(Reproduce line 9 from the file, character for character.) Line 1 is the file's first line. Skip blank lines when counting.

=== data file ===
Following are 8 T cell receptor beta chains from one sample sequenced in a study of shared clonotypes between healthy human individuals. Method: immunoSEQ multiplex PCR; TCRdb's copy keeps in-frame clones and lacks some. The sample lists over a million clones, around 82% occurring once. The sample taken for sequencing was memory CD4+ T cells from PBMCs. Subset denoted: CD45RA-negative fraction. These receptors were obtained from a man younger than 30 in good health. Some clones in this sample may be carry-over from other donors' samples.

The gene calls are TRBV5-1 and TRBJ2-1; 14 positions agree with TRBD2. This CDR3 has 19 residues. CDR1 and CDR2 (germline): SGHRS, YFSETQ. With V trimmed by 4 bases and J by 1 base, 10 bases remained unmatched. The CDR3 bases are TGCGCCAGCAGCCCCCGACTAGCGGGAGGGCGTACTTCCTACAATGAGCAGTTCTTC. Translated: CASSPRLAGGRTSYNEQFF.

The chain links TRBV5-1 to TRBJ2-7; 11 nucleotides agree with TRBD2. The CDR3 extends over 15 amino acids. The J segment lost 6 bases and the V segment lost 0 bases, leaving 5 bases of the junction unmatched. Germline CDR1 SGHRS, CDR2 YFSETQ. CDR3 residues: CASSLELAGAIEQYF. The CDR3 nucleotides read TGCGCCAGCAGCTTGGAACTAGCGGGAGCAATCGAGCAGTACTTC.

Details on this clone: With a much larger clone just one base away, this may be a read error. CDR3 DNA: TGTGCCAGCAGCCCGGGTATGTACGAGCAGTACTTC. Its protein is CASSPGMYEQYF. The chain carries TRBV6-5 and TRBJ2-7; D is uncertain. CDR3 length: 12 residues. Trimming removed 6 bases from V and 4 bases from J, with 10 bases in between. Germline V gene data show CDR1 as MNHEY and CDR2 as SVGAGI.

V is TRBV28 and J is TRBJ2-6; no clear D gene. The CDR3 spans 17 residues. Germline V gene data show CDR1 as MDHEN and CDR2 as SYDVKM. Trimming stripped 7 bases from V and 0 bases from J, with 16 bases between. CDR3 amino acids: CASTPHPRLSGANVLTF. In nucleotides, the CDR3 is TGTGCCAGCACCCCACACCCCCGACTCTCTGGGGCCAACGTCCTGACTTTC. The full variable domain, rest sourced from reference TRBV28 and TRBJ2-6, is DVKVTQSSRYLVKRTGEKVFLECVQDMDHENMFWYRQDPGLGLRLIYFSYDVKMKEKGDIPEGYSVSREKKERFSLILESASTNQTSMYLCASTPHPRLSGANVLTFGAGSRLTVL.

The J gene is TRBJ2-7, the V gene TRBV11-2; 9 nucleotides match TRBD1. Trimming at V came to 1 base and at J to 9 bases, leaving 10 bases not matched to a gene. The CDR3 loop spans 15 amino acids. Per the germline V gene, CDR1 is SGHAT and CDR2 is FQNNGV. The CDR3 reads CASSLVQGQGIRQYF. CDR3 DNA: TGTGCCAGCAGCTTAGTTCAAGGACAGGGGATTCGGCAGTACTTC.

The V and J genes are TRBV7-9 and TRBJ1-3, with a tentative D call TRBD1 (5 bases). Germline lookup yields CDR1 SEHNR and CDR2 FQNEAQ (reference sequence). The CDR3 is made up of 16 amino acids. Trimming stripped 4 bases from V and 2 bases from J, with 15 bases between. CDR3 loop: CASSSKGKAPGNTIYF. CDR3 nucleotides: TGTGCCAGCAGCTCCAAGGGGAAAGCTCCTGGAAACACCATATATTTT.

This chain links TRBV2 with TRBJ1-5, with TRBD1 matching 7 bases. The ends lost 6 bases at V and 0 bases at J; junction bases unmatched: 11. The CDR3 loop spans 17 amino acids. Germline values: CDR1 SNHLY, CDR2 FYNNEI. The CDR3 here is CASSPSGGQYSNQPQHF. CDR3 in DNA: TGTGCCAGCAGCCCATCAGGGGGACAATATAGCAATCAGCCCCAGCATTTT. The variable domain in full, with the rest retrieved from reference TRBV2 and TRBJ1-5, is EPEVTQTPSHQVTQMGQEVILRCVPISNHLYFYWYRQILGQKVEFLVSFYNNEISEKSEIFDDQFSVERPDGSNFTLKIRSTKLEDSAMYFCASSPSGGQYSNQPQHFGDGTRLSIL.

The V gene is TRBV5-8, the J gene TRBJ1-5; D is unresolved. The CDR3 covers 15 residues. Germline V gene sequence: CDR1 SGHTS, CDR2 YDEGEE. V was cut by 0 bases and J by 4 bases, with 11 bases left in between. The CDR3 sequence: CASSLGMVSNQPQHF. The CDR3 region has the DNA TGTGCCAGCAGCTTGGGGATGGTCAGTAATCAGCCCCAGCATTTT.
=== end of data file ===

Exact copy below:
The V gene is TRBV5-8, the J gene TRBJ1-5; D is unresolved. The CDR3 covers 15 residues. Germline V gene sequence: CDR1 SGHTS, CDR2 YDEGEE. V was cut by 0 bases and J by 4 bases, with 11 bases left in between. The CDR3 sequence: CASSLGMVSNQPQHF. The CDR3 region has the DNA TGTGCCAGCAGCTTGGGGATGGTCAGTAATCAGCCCCAGCATTTT.